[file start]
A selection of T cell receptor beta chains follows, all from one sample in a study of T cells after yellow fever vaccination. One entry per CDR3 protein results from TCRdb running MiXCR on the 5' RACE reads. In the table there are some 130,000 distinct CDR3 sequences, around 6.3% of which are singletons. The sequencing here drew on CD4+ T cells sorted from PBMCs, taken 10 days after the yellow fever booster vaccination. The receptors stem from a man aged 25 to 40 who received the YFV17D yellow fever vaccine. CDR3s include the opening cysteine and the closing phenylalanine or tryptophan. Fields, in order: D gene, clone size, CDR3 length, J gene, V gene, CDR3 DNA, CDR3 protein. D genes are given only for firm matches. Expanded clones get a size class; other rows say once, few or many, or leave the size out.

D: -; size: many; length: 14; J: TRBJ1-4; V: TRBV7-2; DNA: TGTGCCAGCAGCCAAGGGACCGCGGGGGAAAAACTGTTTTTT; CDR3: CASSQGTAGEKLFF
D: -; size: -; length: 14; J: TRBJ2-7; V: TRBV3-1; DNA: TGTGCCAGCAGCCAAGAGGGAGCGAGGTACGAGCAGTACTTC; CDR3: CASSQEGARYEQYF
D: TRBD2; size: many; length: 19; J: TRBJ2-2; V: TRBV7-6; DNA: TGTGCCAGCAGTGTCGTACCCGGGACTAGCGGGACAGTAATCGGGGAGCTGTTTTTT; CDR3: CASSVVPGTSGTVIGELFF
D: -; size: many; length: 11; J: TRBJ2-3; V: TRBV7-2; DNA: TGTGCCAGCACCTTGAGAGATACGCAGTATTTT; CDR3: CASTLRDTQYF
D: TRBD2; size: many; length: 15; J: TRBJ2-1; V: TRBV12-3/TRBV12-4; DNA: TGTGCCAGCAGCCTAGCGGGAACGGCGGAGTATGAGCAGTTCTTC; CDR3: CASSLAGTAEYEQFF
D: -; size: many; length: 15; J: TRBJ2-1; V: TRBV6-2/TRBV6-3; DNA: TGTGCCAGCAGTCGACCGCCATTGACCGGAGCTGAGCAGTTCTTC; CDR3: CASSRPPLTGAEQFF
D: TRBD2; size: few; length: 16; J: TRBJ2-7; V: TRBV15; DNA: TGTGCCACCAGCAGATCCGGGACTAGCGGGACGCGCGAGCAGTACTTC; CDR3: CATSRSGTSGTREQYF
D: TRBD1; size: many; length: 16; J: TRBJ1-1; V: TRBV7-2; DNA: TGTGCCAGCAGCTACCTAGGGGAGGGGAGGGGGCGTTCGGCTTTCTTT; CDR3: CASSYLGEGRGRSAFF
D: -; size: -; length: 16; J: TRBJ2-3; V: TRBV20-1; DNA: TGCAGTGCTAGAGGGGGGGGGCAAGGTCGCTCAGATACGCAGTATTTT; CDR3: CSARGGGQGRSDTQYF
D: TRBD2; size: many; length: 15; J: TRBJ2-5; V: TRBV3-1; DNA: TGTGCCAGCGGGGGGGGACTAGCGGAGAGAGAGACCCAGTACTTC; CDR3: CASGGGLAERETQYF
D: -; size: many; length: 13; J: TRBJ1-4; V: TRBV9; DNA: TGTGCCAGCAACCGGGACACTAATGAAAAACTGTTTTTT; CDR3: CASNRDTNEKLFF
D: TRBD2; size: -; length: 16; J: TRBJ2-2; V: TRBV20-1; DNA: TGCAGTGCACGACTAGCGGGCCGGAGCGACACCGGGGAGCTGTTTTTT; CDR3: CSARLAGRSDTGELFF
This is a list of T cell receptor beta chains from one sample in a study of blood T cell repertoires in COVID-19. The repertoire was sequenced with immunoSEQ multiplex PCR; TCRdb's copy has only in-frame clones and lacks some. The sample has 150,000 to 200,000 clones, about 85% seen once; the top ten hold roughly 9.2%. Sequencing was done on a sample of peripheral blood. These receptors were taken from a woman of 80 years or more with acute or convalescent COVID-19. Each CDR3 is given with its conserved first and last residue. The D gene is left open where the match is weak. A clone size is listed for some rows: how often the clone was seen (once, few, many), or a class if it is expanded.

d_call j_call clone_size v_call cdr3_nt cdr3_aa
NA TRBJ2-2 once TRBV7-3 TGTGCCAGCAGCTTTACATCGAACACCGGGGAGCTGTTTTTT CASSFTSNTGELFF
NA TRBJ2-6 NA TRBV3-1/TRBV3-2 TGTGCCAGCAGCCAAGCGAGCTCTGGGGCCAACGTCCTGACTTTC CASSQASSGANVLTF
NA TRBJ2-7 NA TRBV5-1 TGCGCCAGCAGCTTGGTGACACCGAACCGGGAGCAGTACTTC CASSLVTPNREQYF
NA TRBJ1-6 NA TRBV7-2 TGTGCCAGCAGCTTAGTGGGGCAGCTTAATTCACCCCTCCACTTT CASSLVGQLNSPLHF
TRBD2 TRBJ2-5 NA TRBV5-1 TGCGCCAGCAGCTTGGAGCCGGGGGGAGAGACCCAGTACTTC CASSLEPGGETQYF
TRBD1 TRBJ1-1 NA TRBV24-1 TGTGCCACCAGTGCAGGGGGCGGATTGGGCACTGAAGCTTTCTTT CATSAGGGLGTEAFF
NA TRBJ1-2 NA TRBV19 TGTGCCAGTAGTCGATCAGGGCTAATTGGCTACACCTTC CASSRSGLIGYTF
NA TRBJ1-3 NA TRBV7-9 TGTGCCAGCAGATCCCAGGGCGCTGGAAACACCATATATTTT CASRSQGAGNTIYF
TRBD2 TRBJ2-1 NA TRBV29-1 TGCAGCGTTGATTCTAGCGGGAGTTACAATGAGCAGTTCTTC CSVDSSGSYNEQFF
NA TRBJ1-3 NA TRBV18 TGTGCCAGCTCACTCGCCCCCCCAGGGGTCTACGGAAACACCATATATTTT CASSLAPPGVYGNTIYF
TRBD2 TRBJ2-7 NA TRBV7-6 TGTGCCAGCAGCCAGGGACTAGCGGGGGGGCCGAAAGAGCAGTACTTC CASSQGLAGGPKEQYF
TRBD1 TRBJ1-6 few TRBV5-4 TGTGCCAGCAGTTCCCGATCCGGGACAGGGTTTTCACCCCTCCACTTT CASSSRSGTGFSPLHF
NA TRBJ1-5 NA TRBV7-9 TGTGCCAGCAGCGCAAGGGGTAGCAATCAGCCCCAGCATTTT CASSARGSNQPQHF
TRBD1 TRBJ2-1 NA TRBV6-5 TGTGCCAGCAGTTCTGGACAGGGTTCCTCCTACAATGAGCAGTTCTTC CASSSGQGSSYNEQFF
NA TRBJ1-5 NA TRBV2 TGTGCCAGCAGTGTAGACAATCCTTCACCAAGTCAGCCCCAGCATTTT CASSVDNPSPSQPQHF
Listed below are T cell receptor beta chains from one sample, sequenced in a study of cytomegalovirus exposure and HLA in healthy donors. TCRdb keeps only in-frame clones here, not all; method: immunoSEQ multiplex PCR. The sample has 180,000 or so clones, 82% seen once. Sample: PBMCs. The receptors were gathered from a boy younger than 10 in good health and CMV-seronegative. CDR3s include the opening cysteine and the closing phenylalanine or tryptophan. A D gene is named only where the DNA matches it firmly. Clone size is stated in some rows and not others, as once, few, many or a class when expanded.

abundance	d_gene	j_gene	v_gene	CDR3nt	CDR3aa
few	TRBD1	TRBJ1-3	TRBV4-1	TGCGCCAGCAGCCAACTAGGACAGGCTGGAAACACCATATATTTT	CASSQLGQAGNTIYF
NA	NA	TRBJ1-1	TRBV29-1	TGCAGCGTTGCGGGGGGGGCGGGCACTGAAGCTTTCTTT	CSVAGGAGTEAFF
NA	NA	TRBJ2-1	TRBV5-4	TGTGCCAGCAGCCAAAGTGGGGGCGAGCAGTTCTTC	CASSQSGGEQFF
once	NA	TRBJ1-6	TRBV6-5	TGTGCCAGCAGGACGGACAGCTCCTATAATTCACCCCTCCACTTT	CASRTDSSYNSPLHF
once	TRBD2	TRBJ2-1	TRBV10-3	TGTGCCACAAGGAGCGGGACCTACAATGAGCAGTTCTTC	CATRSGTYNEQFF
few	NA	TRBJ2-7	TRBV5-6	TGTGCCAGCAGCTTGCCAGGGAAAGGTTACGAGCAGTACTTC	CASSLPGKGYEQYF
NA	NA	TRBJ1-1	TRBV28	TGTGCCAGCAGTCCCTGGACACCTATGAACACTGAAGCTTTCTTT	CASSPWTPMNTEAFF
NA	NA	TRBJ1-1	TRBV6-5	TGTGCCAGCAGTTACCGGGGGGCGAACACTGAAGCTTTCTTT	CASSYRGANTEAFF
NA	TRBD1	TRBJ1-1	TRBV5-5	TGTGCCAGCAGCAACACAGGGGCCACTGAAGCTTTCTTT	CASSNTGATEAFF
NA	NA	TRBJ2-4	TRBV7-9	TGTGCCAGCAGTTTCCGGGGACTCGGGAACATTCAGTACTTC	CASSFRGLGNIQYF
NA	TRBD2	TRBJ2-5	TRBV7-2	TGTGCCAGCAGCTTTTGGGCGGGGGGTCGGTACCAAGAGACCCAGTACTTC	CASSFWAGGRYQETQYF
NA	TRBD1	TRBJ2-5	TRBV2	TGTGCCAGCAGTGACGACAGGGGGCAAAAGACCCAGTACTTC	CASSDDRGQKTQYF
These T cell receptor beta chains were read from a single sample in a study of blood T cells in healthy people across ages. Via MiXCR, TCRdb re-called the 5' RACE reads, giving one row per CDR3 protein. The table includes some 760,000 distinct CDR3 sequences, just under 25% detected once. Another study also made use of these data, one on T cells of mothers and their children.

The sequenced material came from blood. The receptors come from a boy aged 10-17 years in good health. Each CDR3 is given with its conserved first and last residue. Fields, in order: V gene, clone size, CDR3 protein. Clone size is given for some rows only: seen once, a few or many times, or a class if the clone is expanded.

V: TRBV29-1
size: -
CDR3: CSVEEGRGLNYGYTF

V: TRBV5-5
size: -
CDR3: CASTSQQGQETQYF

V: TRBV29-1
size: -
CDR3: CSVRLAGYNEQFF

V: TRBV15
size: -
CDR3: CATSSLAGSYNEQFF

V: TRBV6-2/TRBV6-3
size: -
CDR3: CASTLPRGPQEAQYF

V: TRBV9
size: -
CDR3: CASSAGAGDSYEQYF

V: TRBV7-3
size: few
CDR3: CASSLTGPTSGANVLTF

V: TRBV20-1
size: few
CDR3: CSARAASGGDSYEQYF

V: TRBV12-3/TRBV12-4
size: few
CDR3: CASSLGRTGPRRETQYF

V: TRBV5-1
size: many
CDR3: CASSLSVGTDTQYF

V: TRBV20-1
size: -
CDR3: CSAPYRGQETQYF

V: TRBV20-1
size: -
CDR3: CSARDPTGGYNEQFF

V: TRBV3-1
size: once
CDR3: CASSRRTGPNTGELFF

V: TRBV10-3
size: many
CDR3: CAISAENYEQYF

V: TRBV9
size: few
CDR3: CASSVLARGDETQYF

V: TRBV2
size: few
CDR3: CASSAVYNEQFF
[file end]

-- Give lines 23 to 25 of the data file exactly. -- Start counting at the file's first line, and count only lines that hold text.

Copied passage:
NA TRBJ1-3 NA TRBV7-9 TGTGCCAGCAGATCCCAGGGCGCTGGAAACACCATATATTTT CASRSQGAGNTIYF
TRBD2 TRBJ2-1 NA TRBV29-1 TGCAGCGTTGATTCTAGCGGGAGTTACAATGAGCAGTTCTTC CSVDSSGSYNEQFF
NA TRBJ1-3 NA TRBV18 TGTGCCAGCTCACTCGCCCCCCCAGGGGTCTACGGAAACACCATATATTTT CASSLAPPGVYGNTIYF